Thinking Aloud: Direct Contact

By Chuck Dinerstein, MD, MBA — Oct 26, 2020
This week, the CDC modified its definition of direct contact for COVID-19 from 15 continuous minutes to 15 accumulated minutes within a distance of six feet or less. Should we consider this change in definition as flip-flopping, "moving the goalposts,” or something else?
Image courtesy of meineresterampe on Pixabay

The Incident

“…available data suggests that at least one of the asymptomatic IDPs transmitted SARS-CoV-2 during these brief encounters.”

The change was prompted by a Vermont correction officer, age 20, who came into contact with six “incarcerated or detained persons” (IDPs), prisoners who, while all initially asymptomatic, were found to be on routine screening positive for COVID-19 based on a PCR test. The officer had brief contacts with the prisoners the day before they were found to be positive and seven days before he became symptomatic himself and was subsequently COVID-19 positive by PCR. The officer indicated that his only two outside contacts were COVID-19 negative. The baseline incidence of COVID-19 infections in the county and facility is low, and he has not left the area for several weeks. 

Contact tracing identified 22 incidents where the officer was within six feet of these six individuals for a cumulative time of 17 minutes. Those incidents include opening doors, observing prisoners, delivering food and medications, and health and safety checks. During those intervals, the corrections officer wore a mask, gown, gloves, and eye protection; most of the time, the prisoners did not wear masks. Remember, they were, at this point, asymptomatic and undiagnosed. 

The cumulative time was an estimate based upon the typical interactions and typical range of time involved with each activity. Seventeen minutes is a fuzzy number. Of the seven employees with 15 minutes of continuous contact, one developed COVID-19, for a rate of 14%. Of the thirteen employees with less than 15 minutes of constant contact, only the reported correctional officer was infected, for a rate of 7.6%

I hope we can all agree that the incident again demonstrates that masks and social distancing protect others, in this case, the majority of exposed correctional officers, from us, in this instance, the IDPs or prisoners. But do the facts support a change in the definition of direct contact to include cumulative rather than continuous exposure? The change in definition would be more trustworthy transparent if we had the data on the cumulative exposure of the other employees with less than 15 minutes of continuous contact. But more importantly, what does it mean for our behavior?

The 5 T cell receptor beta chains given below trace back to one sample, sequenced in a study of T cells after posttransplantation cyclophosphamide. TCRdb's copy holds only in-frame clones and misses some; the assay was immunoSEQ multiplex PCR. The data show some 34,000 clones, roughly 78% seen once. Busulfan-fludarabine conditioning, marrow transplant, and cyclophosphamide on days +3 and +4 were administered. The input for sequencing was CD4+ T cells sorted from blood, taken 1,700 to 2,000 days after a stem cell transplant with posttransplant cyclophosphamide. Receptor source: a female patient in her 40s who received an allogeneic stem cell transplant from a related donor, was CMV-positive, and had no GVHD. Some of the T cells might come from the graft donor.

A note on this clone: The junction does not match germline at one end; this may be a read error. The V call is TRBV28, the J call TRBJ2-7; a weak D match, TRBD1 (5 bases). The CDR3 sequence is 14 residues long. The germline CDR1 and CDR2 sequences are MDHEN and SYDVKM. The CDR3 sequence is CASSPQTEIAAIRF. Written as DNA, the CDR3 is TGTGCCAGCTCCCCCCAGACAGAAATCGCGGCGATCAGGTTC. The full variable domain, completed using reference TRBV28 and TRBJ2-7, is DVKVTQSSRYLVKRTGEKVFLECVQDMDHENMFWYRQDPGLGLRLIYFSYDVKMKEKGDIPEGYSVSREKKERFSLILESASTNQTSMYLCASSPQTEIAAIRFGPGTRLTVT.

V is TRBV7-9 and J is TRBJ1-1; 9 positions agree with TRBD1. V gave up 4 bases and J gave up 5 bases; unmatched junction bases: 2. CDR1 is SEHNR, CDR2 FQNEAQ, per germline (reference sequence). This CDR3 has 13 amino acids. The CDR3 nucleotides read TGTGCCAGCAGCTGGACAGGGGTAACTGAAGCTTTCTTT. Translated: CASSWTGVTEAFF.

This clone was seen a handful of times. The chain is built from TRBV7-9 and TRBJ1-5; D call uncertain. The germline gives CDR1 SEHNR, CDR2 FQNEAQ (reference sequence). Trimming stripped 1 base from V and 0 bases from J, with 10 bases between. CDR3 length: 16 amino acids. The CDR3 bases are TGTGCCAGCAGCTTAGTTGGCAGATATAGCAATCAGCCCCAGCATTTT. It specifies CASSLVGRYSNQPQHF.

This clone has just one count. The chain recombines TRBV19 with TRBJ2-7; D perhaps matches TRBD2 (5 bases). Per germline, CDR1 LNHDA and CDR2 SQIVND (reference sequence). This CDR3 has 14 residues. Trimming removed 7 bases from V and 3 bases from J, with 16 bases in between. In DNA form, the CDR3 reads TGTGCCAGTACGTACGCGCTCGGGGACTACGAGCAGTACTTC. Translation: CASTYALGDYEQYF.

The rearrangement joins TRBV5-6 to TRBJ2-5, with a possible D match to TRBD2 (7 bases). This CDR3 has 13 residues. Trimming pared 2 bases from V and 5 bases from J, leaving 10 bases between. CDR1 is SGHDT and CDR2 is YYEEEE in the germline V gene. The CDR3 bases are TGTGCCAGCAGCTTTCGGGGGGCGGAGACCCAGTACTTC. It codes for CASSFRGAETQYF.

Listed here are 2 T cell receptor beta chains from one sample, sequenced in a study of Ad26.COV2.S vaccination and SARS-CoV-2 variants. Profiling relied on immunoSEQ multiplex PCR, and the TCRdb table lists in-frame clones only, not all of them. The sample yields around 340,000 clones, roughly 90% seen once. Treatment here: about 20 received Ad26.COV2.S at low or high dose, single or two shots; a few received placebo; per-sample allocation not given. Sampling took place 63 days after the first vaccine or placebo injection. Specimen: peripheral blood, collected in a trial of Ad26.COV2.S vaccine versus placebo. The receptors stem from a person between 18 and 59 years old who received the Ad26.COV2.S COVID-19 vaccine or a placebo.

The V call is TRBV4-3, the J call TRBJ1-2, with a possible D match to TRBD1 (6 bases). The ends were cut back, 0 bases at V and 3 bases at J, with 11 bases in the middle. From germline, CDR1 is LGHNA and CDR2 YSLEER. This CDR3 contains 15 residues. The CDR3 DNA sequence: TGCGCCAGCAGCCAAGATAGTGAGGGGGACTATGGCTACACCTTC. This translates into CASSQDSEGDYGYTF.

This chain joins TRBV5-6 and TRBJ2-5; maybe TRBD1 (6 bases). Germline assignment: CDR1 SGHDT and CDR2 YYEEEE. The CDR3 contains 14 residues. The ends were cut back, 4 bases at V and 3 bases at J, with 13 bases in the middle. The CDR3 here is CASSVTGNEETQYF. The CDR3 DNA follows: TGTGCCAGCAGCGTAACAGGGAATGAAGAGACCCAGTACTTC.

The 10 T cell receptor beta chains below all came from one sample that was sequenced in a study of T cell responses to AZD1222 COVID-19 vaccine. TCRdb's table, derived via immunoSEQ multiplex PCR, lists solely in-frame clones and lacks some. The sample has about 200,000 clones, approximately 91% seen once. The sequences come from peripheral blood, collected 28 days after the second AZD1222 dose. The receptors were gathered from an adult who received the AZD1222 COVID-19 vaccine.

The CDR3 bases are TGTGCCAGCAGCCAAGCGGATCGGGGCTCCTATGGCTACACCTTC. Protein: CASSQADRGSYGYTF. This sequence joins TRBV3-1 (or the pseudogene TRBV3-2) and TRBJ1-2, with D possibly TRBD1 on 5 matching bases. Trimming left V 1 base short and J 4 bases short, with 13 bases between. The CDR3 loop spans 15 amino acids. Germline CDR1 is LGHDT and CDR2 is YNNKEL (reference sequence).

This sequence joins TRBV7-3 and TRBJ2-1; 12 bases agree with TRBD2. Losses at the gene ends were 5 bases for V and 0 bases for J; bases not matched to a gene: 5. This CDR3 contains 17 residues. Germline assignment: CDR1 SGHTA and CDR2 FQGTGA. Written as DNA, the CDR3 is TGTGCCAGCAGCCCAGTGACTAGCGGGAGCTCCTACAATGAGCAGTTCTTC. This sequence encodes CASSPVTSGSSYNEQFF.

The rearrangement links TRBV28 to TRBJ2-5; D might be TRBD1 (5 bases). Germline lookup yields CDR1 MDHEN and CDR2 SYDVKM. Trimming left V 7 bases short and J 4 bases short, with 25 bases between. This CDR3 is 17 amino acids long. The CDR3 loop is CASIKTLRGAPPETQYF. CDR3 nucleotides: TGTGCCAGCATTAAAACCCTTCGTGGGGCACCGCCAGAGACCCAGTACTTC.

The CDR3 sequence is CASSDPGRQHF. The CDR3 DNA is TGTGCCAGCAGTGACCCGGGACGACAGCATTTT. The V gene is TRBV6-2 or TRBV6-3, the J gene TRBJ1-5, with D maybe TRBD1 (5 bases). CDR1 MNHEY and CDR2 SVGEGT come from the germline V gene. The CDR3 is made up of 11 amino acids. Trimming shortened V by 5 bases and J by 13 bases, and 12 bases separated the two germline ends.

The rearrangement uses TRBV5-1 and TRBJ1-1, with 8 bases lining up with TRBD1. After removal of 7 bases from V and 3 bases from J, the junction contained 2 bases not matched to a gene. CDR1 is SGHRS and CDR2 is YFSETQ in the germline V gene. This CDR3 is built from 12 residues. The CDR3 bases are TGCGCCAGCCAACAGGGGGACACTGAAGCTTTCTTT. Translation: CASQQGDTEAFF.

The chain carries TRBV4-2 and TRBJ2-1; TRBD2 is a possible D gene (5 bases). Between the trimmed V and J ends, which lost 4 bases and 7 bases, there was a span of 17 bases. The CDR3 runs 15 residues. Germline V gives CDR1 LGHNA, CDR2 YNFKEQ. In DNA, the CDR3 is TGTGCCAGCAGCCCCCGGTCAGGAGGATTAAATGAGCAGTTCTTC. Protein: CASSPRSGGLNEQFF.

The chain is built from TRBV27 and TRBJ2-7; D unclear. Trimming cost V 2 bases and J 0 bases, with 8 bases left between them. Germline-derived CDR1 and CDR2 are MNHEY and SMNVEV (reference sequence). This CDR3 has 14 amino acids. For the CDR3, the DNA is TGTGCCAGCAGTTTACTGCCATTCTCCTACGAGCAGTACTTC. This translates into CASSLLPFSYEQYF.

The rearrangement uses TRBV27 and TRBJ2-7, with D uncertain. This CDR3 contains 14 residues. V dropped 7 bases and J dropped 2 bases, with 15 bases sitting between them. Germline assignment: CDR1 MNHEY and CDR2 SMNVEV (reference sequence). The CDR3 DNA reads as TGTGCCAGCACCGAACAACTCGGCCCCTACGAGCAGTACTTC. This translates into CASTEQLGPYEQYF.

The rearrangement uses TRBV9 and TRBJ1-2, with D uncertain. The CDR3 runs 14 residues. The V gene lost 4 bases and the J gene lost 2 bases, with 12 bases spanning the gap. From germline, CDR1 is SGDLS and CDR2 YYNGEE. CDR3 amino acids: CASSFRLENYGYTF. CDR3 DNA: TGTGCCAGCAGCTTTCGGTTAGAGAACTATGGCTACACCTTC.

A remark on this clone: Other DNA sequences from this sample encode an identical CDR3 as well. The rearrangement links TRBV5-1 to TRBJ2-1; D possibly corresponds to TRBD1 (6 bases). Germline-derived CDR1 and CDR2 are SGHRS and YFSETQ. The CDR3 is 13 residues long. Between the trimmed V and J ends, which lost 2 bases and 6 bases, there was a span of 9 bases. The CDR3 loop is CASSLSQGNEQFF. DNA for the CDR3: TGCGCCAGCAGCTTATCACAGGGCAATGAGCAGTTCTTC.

“The change by the Centers for Disease Control and Prevention is likely to have its biggest impact in schools, workplaces and other group settings where people are in contact with others for long periods of time.” Washington Post

Most of the media coverage that I have seen is even-handed in its reporting; the pull quote from the Washington Post is an exception. The CDC suggests that public health officials take these cumulative interactions into account “in correctional settings,” which, despite some of our experiences, do not include school or the workplace.

Direct or close contact is an “operational definition for contact tracing investigations,” it reflects a probability of exposure, not a dosage. Fifteen minutes, cumulative or continuous, within six feet does not guarantee exposure to COVID-19, nor does 5 minutes protect you. It is merely an estimate of the likelihood that you will be exposed to a sufficient amount of viral particles for you to become infected. As the CDC points out, “Additional factors to consider when defining close contact include proximity, the duration of exposure, whether the infected person has symptoms, whether the infected person was likely to generate respiratory aerosols, and environmental factors such as adequacy of ventilation and crowding.”

The changed definition allows track and trace to cast a wider net, identifying more individuals than previously. This change in the definition should not automatically limit our interactions with individuals to fifteen cumulative minutes. If direct contact was a dosage, then indeed, no matter how you gathered the minutes, your risk would be ever-increasing. But direct contact reflects the probability of independent events and that are not strictly additive. Vegas is built on that mathematical principle. 

Las Vegas

The business model of casinos is to make money, which they do. Their income is based on the house-edge, the slight or not so slight advantage they have in the odds of your bet. The edge can be minimal, as in craps (0.8%) or blackjack (0.5%), and very high as in the slot machines (17%). Those numbers assume you are an expert player. But the reality is that we are not, and the longer we play, the more likely the edge allows the house to win and us to lose. Despite his protective gear, the correctional officer was in an environment where the asymptomatic, but infectious IDPs were the high house-edge of COVID-19. Repeated contacts, just like repeated pulls of the slot machine handle or push of its button, increase the chance of the house winning. That’s math. If you want to have a better chance of beating the house, play blackjack. If you're going to have less of a risk of exposure to COVID-19, wear a mask, social distance, and expect the same from those around you.  


Chuck Dinerstein, MD, MBA

Director of Medicine

Dr. Charles Dinerstein, M.D., MBA, FACS is Director of Medicine at the American Council on Science and Health. He has over 25 years of experience as a vascular surgeon.

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